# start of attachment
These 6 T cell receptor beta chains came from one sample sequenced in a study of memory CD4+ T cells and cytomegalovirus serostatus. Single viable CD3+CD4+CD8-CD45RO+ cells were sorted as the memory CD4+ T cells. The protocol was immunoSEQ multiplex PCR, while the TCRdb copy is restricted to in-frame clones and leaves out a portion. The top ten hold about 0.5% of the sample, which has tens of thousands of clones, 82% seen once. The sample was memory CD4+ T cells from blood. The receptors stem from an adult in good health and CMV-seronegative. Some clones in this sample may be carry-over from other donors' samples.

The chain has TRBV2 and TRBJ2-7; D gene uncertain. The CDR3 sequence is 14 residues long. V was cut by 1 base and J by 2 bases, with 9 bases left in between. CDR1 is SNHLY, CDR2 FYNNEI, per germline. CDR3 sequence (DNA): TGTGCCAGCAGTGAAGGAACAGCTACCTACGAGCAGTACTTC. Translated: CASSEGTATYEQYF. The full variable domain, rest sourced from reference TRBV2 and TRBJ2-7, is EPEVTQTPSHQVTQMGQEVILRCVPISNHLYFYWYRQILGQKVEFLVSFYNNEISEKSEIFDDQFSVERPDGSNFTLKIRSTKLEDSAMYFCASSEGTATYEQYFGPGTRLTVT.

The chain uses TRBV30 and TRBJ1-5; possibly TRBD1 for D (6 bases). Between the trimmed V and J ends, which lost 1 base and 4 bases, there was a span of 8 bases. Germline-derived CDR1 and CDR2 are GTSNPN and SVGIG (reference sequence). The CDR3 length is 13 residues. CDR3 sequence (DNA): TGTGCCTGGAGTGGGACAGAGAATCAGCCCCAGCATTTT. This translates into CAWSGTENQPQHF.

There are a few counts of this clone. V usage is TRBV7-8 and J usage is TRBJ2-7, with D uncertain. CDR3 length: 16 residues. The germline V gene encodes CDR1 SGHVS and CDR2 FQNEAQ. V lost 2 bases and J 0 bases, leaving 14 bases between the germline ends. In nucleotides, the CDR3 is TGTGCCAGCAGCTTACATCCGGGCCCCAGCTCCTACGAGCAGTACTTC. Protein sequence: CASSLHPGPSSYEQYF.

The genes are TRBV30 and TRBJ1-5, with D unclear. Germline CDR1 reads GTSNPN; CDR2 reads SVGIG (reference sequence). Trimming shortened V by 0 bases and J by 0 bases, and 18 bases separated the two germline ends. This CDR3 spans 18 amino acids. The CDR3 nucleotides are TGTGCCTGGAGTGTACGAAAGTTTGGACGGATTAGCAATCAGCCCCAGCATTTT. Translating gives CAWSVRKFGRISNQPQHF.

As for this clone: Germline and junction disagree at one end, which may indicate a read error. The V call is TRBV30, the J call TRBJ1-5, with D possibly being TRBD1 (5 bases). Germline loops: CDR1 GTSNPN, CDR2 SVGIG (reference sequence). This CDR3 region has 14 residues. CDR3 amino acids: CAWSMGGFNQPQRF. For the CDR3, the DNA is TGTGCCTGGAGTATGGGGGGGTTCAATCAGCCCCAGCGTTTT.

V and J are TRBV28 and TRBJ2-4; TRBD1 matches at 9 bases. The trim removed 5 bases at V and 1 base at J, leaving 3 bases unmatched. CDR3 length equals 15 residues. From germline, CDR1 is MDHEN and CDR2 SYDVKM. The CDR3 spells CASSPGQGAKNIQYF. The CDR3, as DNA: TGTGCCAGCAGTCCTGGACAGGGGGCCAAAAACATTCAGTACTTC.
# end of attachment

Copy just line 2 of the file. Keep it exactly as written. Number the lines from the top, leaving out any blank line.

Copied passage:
The chain has TRBV2 and TRBJ2-7; D gene uncertain. The CDR3 sequence is 14 residues long. V was cut by 1 base and J by 2 bases, with 9 bases left in between. CDR1 is SNHLY, CDR2 FYNNEI, per germline. CDR3 sequence (DNA): TGTGCCAGCAGTGAAGGAACAGCTACCTACGAGCAGTACTTC. Translated: CASSEGTATYEQYF. The full variable domain, rest sourced from reference TRBV2 and TRBJ2-7, is EPEVTQTPSHQVTQMGQEVILRCVPISNHLYFYWYRQILGQKVEFLVSFYNNEISEKSEIFDDQFSVERPDGSNFTLKIRSTKLEDSAMYFCASSEGTATYEQYFGPGTRLTVT.